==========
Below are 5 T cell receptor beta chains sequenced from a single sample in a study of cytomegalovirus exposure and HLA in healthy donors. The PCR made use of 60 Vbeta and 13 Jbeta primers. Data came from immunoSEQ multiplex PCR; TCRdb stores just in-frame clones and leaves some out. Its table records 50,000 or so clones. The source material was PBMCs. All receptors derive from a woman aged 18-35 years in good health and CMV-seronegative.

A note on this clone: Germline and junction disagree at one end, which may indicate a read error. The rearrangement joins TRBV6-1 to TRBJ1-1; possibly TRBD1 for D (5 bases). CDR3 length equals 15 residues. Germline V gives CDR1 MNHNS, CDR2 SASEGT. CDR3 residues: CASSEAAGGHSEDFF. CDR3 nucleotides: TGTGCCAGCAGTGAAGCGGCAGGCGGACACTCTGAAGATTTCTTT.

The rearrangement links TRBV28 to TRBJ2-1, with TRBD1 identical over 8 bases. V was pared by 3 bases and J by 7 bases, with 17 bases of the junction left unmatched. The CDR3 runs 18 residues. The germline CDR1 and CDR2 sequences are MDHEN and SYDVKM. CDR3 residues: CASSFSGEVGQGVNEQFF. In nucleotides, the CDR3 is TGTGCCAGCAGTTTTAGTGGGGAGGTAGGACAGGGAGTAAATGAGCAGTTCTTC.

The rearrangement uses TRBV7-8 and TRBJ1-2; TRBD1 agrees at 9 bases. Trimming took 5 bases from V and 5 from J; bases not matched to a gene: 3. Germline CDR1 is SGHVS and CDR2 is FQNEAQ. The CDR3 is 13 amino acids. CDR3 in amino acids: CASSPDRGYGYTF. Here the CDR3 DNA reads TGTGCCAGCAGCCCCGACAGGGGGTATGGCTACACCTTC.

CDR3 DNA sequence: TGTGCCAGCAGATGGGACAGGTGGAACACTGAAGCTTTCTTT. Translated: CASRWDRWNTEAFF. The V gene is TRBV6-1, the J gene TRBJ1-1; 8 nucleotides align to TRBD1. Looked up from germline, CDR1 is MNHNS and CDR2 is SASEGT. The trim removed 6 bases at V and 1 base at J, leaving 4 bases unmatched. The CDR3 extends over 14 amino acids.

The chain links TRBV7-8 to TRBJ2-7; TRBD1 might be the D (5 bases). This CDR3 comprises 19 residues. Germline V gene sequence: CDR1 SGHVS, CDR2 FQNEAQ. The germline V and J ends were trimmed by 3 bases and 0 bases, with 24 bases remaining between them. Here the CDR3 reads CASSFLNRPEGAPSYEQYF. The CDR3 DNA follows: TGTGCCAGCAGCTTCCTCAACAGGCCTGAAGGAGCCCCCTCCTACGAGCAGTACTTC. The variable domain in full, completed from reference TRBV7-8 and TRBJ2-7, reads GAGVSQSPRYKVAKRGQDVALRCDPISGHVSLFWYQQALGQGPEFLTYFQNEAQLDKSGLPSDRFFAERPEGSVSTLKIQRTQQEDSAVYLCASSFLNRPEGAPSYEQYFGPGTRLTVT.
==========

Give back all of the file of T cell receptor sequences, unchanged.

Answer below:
Below are 5 T cell receptor beta chains sequenced from a single sample in a study of cytomegalovirus exposure and HLA in healthy donors. The PCR made use of 60 Vbeta and 13 Jbeta primers. Data came from immunoSEQ multiplex PCR; TCRdb stores just in-frame clones and leaves some out. Its table records 50,000 or so clones. The source material was PBMCs. All receptors derive from a woman aged 18-35 years in good health and CMV-seronegative.

A note on this clone: Germline and junction disagree at one end, which may indicate a read error. The rearrangement joins TRBV6-1 to TRBJ1-1; possibly TRBD1 for D (5 bases). CDR3 length equals 15 residues. Germline V gives CDR1 MNHNS, CDR2 SASEGT. CDR3 residues: CASSEAAGGHSEDFF. CDR3 nucleotides: TGTGCCAGCAGTGAAGCGGCAGGCGGACACTCTGAAGATTTCTTT.

The rearrangement links TRBV28 to TRBJ2-1, with TRBD1 identical over 8 bases. V was pared by 3 bases and J by 7 bases, with 17 bases of the junction left unmatched. The CDR3 runs 18 residues. The germline CDR1 and CDR2 sequences are MDHEN and SYDVKM. CDR3 residues: CASSFSGEVGQGVNEQFF. In nucleotides, the CDR3 is TGTGCCAGCAGTTTTAGTGGGGAGGTAGGACAGGGAGTAAATGAGCAGTTCTTC.

The rearrangement uses TRBV7-8 and TRBJ1-2; TRBD1 agrees at 9 bases. Trimming took 5 bases from V and 5 from J; bases not matched to a gene: 3. Germline CDR1 is SGHVS and CDR2 is FQNEAQ. The CDR3 is 13 amino acids. CDR3 in amino acids: CASSPDRGYGYTF. Here the CDR3 DNA reads TGTGCCAGCAGCCCCGACAGGGGGTATGGCTACACCTTC.

CDR3 DNA sequence: TGTGCCAGCAGATGGGACAGGTGGAACACTGAAGCTTTCTTT. Translated: CASRWDRWNTEAFF. The V gene is TRBV6-1, the J gene TRBJ1-1; 8 nucleotides align to TRBD1. Looked up from germline, CDR1 is MNHNS and CDR2 is SASEGT. The trim removed 6 bases at V and 1 base at J, leaving 4 bases unmatched. The CDR3 extends over 14 amino acids.

The chain links TRBV7-8 to TRBJ2-7; TRBD1 might be the D (5 bases). This CDR3 comprises 19 residues. Germline V gene sequence: CDR1 SGHVS, CDR2 FQNEAQ. The germline V and J ends were trimmed by 3 bases and 0 bases, with 24 bases remaining between them. Here the CDR3 reads CASSFLNRPEGAPSYEQYF. The CDR3 DNA follows: TGTGCCAGCAGCTTCCTCAACAGGCCTGAAGGAGCCCCCTCCTACGAGCAGTACTTC. The variable domain in full, completed from reference TRBV7-8 and TRBJ2-7, reads GAGVSQSPRYKVAKRGQDVALRCDPISGHVSLFWYQQALGQGPEFLTYFQNEAQLDKSGLPSDRFFAERPEGSVSTLKIQRTQQEDSAVYLCASSFLNRPEGAPSYEQYFGPGTRLTVT.